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Husband Allegedly Plotted Wife’s Murder, Saying He Feared Losing Daughters in Divorce


Mark Sievers

Prosecutors in the murder trial of Jimmy Ray Rodgers, 29, revealed the ostensible motive behind the brutal 2015 murder of Dr. Teresa Sievers, 46. Her husband, Mark Sievers, 51, allegedly told childhood friend Curtis Wayne Wright Jr., 51, that he feared losing his daughters in a divorce.

“I can’t win that fight,” Mark Sievers said according to Assistant State Attorney Hamid Hunter. “The only way I can win is for her to die.”

The state’s theory is that this husband reached out to Wright for help, who in turn recruited Rodgers. The way Hunter put it, Sievers was “A,” Wright was “B” and Rodgers was “C.”

Wright and Rodgers executed the killing. Sievers gave a tip that the family would be out of town, and the victim would return by herself, the prosecution said. He allegedly provided intelligence about the scene, including aerial maps, advice on how to get in the home undetected, and so on.


The state said that Wright pleaded guilty in Dr. Sievers’ murder, struck a deal for 25 years in prison, and in exchange for this testimony, he agreed to tell jurors about what happened to the victim. According to Hunter, this key witness is expected to say he approached Sievers’ from behind into the home, and planned on choking her. The thing is, he said he accidentally kicked a dog bowl, creating a sound like a gong.

Wright said he hit her with a hammer, and Sievers fought back, said the state. Rodgers, who also had a hammer, came out of nowhere, and went berserk, account to this account. He allegedly kept hitting her until she fell down on the floor.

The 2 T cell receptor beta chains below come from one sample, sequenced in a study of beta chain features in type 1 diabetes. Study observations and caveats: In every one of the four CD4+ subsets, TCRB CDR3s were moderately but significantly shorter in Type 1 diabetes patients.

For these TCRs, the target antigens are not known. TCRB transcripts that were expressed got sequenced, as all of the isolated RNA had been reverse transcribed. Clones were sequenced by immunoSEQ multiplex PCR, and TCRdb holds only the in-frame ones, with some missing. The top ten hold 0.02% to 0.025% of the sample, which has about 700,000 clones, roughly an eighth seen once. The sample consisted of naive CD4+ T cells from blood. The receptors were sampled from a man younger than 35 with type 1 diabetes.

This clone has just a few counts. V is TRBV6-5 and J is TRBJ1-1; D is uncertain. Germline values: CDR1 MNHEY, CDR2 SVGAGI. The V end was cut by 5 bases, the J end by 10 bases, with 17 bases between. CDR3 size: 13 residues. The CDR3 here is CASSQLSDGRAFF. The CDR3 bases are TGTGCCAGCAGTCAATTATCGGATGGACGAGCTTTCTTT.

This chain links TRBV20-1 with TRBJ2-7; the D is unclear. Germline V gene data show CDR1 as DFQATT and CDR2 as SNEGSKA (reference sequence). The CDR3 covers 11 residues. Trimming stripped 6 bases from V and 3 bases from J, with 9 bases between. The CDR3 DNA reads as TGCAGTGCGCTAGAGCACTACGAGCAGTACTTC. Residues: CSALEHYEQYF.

Wright said he got between them, and dropped his hammer (this was later found at the scene), the state said. He was panicked, didn’t expect this to happen, and grabbed his co-defendant, telling him to stop, Hunter said.

The plan had been to stage the scene like a burglary gone wrong, the state said.

“But now panic had set in,” Hunter said. In this story, Wright grabbed Rodgers to leave, but Rodgers ran back to hit Sievers again in the back of the head, the state claimed.

Rodgers’ attorney Kathleen Marie Fitzgeorge¬†told jurors that evidence will show this murder was an independent act of Curtis Wayne Wright: “a crime of passion.” She said they weren’t sure if Mark Sievers participated, and said they weren’t defending him.

The defense said that Wright gave different stories to investigators, starting with denial, and then moving onto the alleged confession.

Fitzgerald said her client was in Florida around the time of the murder, but she said there was no effort to conceal this travel at the time.

Mark Sievers’ murder case is pending. He is expected to stand trial after Rodgers. Fitzgeorge described this husband’s relationship with Wright as “bizarre.”

[Screengrab of Mark Sievers via NBC2]

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